Now flip the bird over and place on top of aluminum balls in the crockpot and sprinkle this side as well.

You want to cook it breast side up…so that the breast is farthest away from the heat and less likely to dry out.

And that’s it. Now all you have to do is wait. I have had the best success cooking the chicken LOW and SLOW…so I cook mine for 8 hours on the low setting.

After that you will be hard-pressed to get it out of the crockpot without it literally falling apart….like it did when I tried to take it out this time.

crockpot rotisserie chicken

 This picture is my best attempt to piece the bird back together for a picture. :-)

crockpot rotisserie chicken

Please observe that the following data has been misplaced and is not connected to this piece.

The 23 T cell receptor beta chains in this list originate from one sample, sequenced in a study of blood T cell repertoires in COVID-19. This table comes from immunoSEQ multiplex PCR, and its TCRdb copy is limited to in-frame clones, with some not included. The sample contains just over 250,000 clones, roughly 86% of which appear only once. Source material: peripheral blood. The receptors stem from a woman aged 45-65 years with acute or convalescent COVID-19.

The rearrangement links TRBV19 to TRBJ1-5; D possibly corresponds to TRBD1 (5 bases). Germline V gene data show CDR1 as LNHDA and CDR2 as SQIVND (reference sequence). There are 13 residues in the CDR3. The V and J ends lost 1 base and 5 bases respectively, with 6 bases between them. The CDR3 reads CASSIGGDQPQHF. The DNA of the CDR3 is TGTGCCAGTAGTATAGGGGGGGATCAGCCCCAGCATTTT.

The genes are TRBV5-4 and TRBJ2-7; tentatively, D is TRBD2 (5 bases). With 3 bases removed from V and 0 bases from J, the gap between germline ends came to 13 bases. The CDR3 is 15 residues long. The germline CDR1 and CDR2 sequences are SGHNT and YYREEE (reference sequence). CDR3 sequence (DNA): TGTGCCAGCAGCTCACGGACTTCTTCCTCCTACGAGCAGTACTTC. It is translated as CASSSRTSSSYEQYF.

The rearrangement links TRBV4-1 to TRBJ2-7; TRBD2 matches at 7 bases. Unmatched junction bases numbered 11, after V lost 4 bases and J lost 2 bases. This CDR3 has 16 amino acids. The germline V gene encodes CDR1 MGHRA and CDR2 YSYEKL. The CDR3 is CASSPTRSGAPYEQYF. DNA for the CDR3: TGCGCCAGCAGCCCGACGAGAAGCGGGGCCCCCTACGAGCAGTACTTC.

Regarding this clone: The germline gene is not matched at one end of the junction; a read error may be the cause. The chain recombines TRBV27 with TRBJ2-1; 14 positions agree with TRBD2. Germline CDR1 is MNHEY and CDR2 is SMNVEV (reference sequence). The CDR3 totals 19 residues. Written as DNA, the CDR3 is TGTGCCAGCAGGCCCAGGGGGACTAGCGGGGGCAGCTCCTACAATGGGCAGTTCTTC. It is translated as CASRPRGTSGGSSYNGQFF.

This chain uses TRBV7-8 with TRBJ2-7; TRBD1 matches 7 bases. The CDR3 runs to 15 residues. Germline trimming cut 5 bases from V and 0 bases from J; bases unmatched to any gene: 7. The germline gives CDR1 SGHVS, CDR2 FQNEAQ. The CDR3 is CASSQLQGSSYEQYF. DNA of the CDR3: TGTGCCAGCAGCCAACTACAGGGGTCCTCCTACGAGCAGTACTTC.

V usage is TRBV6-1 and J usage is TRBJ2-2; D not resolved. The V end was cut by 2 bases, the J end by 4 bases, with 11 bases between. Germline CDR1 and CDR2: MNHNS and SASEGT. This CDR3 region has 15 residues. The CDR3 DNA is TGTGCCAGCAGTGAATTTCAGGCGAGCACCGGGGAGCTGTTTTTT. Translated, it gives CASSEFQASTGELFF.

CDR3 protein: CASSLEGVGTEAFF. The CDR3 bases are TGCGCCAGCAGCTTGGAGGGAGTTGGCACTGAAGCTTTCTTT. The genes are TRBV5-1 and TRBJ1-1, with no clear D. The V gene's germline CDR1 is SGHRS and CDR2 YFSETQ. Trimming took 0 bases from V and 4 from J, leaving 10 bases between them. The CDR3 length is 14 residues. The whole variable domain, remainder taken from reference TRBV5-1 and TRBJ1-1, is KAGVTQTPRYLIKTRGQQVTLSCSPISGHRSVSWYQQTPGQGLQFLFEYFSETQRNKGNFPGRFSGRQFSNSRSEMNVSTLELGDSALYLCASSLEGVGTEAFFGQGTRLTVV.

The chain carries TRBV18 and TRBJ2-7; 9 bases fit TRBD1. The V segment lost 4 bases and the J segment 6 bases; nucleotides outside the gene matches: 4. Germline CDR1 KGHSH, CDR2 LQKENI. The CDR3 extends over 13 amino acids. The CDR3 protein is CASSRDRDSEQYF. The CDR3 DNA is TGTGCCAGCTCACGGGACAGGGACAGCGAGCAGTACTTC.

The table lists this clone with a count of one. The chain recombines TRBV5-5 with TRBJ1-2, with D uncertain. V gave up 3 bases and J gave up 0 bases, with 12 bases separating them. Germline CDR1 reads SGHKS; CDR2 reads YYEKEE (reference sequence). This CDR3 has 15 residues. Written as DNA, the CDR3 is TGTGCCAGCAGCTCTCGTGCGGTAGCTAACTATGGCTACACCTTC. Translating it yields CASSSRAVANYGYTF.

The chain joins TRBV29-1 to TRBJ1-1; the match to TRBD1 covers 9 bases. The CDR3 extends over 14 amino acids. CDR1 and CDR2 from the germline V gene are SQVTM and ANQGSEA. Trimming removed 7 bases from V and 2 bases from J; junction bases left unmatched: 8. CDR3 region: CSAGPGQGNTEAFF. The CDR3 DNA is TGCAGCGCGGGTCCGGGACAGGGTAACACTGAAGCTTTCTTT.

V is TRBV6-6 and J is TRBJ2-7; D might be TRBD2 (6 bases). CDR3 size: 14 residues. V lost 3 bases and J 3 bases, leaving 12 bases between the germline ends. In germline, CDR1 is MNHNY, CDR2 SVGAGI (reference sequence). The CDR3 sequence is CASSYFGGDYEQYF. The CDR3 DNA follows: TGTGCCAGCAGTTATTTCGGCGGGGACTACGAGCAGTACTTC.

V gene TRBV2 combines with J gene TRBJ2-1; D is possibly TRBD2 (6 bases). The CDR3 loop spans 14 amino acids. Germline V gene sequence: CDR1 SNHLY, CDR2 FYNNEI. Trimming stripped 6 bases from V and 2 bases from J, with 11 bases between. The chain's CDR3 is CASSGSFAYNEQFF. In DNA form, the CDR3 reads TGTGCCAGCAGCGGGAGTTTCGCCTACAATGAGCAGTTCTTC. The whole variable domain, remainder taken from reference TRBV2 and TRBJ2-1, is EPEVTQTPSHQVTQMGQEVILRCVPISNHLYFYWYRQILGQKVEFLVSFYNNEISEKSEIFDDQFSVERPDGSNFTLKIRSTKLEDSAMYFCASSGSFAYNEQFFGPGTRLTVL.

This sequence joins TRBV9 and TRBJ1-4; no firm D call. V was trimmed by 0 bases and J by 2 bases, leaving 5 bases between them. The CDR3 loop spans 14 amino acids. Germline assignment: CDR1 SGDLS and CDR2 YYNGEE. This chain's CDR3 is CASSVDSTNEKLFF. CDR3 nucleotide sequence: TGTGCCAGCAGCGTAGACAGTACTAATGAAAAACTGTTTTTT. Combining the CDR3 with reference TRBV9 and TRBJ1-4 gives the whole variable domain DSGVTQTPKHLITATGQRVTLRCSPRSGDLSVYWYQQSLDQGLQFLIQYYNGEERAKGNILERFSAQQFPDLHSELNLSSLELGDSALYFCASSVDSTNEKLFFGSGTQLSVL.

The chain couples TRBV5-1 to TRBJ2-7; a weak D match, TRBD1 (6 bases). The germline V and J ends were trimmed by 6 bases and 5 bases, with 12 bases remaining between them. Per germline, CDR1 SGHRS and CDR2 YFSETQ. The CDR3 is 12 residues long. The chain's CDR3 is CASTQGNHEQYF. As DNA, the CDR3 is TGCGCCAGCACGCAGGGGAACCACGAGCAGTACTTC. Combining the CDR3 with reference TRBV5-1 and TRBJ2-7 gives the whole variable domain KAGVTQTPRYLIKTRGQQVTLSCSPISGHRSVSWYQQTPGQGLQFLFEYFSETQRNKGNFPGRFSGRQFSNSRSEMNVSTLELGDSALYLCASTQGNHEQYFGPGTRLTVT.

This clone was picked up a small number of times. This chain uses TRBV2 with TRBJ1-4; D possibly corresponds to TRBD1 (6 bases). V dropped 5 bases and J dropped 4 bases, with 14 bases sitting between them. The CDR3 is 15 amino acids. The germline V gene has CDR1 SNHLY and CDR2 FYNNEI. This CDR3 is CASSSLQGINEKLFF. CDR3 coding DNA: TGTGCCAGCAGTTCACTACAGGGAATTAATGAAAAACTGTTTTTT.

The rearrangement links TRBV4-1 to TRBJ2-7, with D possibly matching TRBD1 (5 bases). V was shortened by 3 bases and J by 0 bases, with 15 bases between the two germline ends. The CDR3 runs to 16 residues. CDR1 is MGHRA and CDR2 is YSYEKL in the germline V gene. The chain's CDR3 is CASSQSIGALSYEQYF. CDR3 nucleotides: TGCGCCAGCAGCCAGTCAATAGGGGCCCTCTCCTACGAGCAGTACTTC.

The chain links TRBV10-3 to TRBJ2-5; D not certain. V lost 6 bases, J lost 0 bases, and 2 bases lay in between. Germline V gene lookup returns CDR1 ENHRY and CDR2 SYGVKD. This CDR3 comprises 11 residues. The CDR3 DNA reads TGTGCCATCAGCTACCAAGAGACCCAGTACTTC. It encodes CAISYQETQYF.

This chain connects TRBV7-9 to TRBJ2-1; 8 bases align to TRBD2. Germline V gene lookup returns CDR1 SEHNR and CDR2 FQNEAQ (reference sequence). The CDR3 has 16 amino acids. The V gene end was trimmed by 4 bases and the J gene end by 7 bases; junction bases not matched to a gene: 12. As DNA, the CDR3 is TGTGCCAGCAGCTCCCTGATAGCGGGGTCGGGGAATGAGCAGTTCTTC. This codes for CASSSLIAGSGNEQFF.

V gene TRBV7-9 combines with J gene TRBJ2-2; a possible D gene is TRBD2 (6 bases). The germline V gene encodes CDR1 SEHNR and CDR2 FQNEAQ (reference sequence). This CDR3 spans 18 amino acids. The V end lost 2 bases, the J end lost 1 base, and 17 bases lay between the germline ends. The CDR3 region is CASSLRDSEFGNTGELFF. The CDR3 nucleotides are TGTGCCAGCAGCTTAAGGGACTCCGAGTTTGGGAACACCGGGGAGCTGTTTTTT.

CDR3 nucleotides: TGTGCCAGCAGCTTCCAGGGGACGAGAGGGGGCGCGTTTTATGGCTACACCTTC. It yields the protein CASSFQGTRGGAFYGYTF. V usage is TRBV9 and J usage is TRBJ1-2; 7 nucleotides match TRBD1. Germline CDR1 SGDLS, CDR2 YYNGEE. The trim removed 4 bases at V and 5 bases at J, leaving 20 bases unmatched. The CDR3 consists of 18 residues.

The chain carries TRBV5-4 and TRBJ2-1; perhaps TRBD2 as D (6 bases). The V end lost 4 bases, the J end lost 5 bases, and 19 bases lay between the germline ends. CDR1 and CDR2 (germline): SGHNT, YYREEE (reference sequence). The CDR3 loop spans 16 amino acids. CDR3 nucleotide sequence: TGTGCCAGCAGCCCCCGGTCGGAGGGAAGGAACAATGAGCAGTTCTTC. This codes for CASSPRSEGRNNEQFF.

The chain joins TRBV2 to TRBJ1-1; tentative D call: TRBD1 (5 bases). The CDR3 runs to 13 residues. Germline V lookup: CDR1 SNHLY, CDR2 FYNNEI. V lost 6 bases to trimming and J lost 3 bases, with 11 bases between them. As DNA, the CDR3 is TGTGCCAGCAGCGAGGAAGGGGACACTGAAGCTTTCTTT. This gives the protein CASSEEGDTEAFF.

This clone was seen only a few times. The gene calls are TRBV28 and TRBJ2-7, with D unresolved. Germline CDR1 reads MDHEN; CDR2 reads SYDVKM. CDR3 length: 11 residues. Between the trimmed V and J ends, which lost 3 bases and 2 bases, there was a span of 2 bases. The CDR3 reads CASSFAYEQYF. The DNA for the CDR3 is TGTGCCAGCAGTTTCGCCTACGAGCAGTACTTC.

And this is a picture of the two breast pieces that I literally just lifted off the bone and placed on this plate. You can leave the skin on or take it off, depending on your preference.

crockpot rotisserie chicken

If I am serving just the chicken and a few side dishes….I will slice up the breasts and plate it with the drum sticks and the thighs and wings. Otherwise I’ll shred it for whatever I’m planning on making.

Now we need some inspiration!  What kinds of recipes do YOU like to make using “rotisserie chicken”?


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  1. says

    Hi Jillee! I love following all the great tips you have here. My wife has tried some and it has helped save our family of 6 money! She loves making her own laundry detergent now. Another great way to make chicken like this is on the bbq! We do this ALL the time and it gives it a great smoky flavor. The leftovers are amazing! Check out my website for the whole chicken recipe. Today’s post was actually a recipe using leftover chicken! And more to come in the near future.